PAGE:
Do you know what a home insurance inspector is looking for when they come to your home?

Insurance companies, generally, do an exterior inspection and/or an interior inspection of homes they insure within 15 days after the effective date of a new policy. Most homes only receive an exterior inspection. An Interior inspection is most often required when a home is 35-40+ years old or is valued over $750,000.  Exterior home inspections help protect insurance companies from having to pay for preexisting conditions not disclosed by the insured and identifies potential hazards and risk exposures the insurance company wants to be corrected . Interior inspections help identify the hazards and risk exposures present on the inside of older homes, verifies updates, and documents the quality of workmanship and material grades in “High Value” homes to help establish replacement cost.

An insurance inspection is also a useful tool to responsible homeowners.  It may identify specific areas of vulnerability that need to be corrected to prevent further decay, disrepair, and adverse conditions that may devalue your property.  Insurance companies always provide reports of the noted defects and give the insured sufficient time for remediation.

Here are some of the most common areas home insurance inspectors look when they come to your home:

Property Inspection Hazard Guide

Exterior Hazards 


Roof Hazards

  1. Major Hazards:
  • (3) or more layers present.  (2) or more layers present if the bottom layer is brittle and deteriorated.
  • Clumps of moss on the roof surface. Results in curling or lifting of shingles and negatively impact roof integrity and/or the ability to repair the roof.
  • Granule loss resulting in the exposed backing of shingle.
  • Lack of proper ventilation, resulting in buckling or decking.
  • Metal roofs with creases, allowing for pooling of water.
  • Missing shingles.
  • The presence of tar patches on non-flat roofs.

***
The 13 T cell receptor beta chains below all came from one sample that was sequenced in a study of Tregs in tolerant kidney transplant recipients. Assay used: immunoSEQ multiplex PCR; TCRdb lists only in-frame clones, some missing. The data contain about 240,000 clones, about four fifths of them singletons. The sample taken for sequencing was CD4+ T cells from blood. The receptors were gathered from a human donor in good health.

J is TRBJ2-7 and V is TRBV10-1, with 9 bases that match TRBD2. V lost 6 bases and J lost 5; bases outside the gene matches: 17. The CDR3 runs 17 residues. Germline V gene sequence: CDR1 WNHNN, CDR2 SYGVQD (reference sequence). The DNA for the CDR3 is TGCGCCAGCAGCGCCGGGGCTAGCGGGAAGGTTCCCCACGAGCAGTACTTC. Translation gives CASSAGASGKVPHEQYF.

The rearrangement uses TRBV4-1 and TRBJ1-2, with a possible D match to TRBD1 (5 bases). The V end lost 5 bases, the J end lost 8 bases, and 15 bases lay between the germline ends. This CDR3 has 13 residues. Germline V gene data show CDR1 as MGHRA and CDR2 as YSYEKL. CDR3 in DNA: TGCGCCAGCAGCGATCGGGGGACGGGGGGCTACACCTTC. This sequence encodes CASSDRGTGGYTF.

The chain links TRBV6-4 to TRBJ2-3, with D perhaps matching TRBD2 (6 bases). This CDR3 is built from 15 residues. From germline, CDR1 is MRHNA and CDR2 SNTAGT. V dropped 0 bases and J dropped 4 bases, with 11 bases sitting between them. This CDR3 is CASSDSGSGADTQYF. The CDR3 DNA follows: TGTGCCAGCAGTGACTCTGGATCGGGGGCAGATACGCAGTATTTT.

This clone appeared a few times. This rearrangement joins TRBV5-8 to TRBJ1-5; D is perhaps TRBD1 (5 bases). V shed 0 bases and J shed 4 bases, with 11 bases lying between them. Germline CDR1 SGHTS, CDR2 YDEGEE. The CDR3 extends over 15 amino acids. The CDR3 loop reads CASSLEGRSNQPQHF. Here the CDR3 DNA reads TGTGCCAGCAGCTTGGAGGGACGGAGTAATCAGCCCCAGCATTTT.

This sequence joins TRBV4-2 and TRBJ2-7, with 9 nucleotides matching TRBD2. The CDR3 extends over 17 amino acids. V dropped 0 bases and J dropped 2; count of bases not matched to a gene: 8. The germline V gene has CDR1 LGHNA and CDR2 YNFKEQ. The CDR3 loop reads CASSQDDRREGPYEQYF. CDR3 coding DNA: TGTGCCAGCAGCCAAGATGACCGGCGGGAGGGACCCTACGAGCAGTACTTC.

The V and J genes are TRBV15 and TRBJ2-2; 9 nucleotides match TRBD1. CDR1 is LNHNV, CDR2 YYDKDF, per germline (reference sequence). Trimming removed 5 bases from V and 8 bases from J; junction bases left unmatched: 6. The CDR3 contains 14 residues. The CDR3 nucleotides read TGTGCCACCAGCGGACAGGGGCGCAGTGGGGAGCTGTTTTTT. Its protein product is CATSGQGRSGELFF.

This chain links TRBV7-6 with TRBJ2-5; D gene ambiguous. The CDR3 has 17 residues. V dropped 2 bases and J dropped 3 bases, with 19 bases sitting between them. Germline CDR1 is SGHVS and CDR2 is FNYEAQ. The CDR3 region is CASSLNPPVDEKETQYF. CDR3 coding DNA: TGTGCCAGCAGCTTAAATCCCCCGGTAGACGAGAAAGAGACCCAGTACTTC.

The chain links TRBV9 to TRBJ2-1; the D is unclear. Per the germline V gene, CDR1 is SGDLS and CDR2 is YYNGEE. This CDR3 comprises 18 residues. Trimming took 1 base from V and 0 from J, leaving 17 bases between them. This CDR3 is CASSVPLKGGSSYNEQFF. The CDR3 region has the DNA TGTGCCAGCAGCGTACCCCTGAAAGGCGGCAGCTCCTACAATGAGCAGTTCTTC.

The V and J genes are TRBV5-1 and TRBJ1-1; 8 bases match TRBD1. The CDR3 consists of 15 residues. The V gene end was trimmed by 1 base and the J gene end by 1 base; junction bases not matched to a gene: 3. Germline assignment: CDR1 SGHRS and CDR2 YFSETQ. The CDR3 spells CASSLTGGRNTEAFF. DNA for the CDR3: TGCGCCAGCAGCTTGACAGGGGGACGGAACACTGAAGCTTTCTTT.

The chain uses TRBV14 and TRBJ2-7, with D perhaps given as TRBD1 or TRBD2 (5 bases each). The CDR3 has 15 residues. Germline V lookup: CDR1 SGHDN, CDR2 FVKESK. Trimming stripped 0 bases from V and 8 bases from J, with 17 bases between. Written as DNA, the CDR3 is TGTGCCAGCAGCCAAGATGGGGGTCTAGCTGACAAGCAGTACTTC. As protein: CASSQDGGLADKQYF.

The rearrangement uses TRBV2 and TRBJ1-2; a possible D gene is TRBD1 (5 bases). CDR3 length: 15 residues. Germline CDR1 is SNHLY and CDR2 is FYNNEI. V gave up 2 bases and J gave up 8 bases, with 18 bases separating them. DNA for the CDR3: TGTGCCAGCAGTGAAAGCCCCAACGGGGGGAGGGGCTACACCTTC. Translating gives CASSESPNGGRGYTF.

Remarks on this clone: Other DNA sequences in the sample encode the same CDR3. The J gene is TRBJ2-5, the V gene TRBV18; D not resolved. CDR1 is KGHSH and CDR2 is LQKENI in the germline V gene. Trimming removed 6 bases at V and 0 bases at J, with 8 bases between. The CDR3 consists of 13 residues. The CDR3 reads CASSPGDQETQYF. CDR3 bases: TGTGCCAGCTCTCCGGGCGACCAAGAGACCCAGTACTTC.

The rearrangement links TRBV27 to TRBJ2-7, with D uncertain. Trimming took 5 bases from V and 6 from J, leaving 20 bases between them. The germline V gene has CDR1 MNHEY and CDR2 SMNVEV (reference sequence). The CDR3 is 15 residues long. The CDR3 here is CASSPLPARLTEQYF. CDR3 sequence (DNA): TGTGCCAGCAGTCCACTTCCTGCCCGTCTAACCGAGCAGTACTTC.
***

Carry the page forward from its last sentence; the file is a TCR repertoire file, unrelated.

• Sagging of flat roof. A significant amount of damaged / missing flashing.
  • Significant impact marks.
  • Significantly curled or split shingles. Excessive splitting of shingles down to nails (shingles in danger of detaching due to splitting).

     2. Minor Hazards

  • A couple of roof shingles throughout the roof are missing/broken/torn.
  • The presence of moss that is not causing other structural damage to the roof surface.
  • Sligh granule loss, impact marks.
  • Slightly curled or split shingles.

Liability Hazards

  • Aggressive dogs.
  • Business involving hazardous materials.
  • Swimming Pools:
    • (Inground): Yard or pool is not fully enclosed. Fence inadequate to prevent unwarranted entry. Pool entry gate does not have lock or latch. Drained pools not securely covered. Pool damaged (ex: damaged surrounding walkway or damaged fence)
    • (Above Ground): Pool entry not secured by a gate with lock/latch or if pool unfenced, does not have retractable ladder present. Pool damaged.
  • Trampoline without surrounding net or fenced yard.
  • Undisclosed business on premises.
  • Undisclosed horses or exotic animals.
  • An uneven walkway that is severe enough to create a trip hazard.

Interior Hazards

  1. Electrical System: 
  • Any disposable fuse electric service panel still in use or aluminum wiring in use.
  • Knob and tube wiring still in active use or unable to determine if active. Uncovered (open) junction boxes, and/or bare wire splices.
  • Loose, unsupported, damaged or improperly installed wiring.
  • Electrical panel not properly mounted.
  • Rust or corrosion on the electrical panel or other electrical components.
  • Exterior electric panel is not “weather tight”.

General Interior Conditions: 

  • Excessive clutter resulting in blocked access through the home
  • fire hazard
  • mold
  • framing damage
  • foundation damage

Heating System: 

  • No central heating system.
  • Dented, leaking or rusted fuel storage tank.
  • Improper installation of a permanent space heater or central heating unit electrical controls.
  • Missing burner panel cover, central heating unit not properly mounted.
  • Oil line buried or encased in concrete.
  • AC drain pan clogged/leaking in the attic.
  • Underground fuel storage tank (if not excluded in applicable states)

Plumbing System: 

The system is in poor condition if it meets one of the following criteria:

  • Galvanized steel/iron water supply lines in use.
  • Polybutylene water supply lines in use.
  • Evidence of water leak or damage.
  • Visual evidence of mold.
  • Fixtures or faucets damaged, leaking or missing.
  • Pipes not adequately supported.
  • Water heater damage.
  • Laundry washer hoses in poor condition.

Secondary Heating System:

  •  No UL label present.
  • The unit has not been professionally installed/inspected.
  • The unit used as primary heat source.

I hope the information I have provided is useful in helping you evaluate potential hazards and risk exposures in your home.  Plan your next project soon to help maintain or increase the value of one of your strongest assets! Feel free to contact me for additional information a guidance at gonz@conoverbeyer.com or (848)303-5973.

 

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